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The Cold War was the period of conflict, tension and competition between the United States and the Soviet Union and their respective allies from the mid-1940s until the early 1990s.
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For dilettante see:
  • Dilettante Society

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Bruce Bawer, (born October 31, 1956 in New York City), is an American literary critic, writer, and poet. His works have appeared in The New Republic, The Nation, Newsweek, The Wall Street Journal, The New Criterion,
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left-wing or the left, on the left-right political spectrum, is associated with the interests of the working class. In France, where the term originated, the working class, or common people, were collectively known as the third estate, and their representatives sat to the
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Immanuel Kant (22 April, 1724 Р12 February, 1804) was a philosopher from K̦nigsberg in the Kingdom of Prussia (now Kaliningrad, Russia). He is regarded as one of the most influential thinkers of modern Europe and the closing period of the Enlightenment.
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The International Peace Research Institute, Oslo (PRIO)

History and governance

PRIO was founded in 1959 by a group of Norwegian researchers, among these Johan Galtung.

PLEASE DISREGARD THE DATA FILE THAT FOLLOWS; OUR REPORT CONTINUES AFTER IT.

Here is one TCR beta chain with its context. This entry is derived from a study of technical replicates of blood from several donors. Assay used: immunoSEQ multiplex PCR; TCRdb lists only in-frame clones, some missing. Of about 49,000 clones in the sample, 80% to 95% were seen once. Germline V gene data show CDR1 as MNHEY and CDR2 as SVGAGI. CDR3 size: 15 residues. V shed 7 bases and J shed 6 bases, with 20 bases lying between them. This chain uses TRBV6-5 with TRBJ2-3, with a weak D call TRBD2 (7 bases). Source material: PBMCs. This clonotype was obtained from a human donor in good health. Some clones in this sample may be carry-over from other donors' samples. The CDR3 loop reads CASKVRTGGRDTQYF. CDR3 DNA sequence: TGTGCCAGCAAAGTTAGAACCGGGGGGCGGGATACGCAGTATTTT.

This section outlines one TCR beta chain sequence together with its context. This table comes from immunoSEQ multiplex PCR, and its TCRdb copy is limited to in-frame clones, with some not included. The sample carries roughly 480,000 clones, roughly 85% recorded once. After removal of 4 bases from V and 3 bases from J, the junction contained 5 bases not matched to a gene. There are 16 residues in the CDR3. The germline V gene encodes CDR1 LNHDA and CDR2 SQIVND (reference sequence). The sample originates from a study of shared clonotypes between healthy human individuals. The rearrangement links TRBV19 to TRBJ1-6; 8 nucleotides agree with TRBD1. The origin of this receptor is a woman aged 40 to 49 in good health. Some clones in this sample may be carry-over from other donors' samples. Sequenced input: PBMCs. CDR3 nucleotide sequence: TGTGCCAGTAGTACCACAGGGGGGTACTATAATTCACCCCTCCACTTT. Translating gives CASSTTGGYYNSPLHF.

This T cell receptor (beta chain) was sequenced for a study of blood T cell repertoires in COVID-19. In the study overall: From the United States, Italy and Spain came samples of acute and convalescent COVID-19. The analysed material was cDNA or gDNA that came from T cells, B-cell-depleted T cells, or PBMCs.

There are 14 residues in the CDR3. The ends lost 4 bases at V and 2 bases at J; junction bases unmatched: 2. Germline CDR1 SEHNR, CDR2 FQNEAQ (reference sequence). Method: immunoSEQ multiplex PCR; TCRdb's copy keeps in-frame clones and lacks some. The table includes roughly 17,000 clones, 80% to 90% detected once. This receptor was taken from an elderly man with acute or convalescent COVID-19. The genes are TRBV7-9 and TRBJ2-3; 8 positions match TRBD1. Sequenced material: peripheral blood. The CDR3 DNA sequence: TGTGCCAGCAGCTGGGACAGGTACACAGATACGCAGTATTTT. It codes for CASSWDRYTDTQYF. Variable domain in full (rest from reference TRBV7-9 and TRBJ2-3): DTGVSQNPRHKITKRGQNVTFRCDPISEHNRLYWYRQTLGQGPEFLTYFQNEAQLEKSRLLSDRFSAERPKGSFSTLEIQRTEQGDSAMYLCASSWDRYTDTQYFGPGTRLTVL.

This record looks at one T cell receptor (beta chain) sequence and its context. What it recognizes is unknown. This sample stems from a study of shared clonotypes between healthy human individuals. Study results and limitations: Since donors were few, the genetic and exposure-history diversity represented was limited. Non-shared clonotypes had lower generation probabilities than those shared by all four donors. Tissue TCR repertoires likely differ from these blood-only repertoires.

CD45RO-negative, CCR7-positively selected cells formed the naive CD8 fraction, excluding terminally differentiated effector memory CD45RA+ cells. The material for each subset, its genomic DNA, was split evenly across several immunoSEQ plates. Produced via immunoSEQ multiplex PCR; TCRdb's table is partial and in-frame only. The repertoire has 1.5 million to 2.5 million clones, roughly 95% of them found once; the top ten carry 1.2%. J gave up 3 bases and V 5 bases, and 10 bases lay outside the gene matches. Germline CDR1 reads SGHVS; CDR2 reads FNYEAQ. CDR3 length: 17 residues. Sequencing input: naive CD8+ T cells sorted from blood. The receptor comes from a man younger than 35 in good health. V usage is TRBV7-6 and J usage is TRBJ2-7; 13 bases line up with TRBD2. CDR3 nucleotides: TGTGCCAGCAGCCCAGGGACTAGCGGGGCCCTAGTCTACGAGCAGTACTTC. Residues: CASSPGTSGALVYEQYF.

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Johan Galtung (born October 24, 1930, in Oslo, Norway) is a Norwegian professor, founder and co-director of TRANSCEND - A Peace and Development Network for Conflict Transformation by Peaceful Means.
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Walter Isard is a prominent American economist, the principal founder of the discipline of Regional Science, as well as one of the main founders of the discipline of Peace Science.
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Regional science is a field of the social sciences concerned with analytical approaches to problems that are specifically urban, rural, or regional. Topics in regional science include, but are not limited to location theory or spatial economics, location modeling, transportation,
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City of Malmö
Malmö stad

HSB Turning Torso in Malmö

Coat of arms
Motto: Från arbetarstad till kunskapsstad
(eng: From industrial city to knowledge city)
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Kenneth Ewart Boulding (January 18 1910 - March 18 1993) was an economist, educator, peace activist, poet, religious mystic, devoted Quaker, systems scientist, and interdisciplinary philosopher.
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Anatol Rapoport (Russian: Анато́лий Бори́сович Рапопо́рт
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Game theory is a branch of applied mathematics that is often used in the context of economics. It studies strategic interactions between agents. In strategic games, agents choose strategies which will maximize their return, given the strategies the other agents choose.
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Econometrics is concerned with the tasks of developing and applying quantitative or statistical methods to the study and elucidation of economic principles.[1] Econometrics combines economic theory with statistics to analyze and test economic relationships.
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The Correlates of War project is an academic study of the history of warfare. It was started in 1963 at the University of Michigan by political scientist J. David Singer. Concerned with collecting data about the history of wars and conflict among states, the project has driven
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International Peace Research Association (IPRA). Is a peace research organisation. It was founded in 1964. It is member of the International Social Science Council.

In 1989, IPRA received the UNESCO Prize for Peace Education.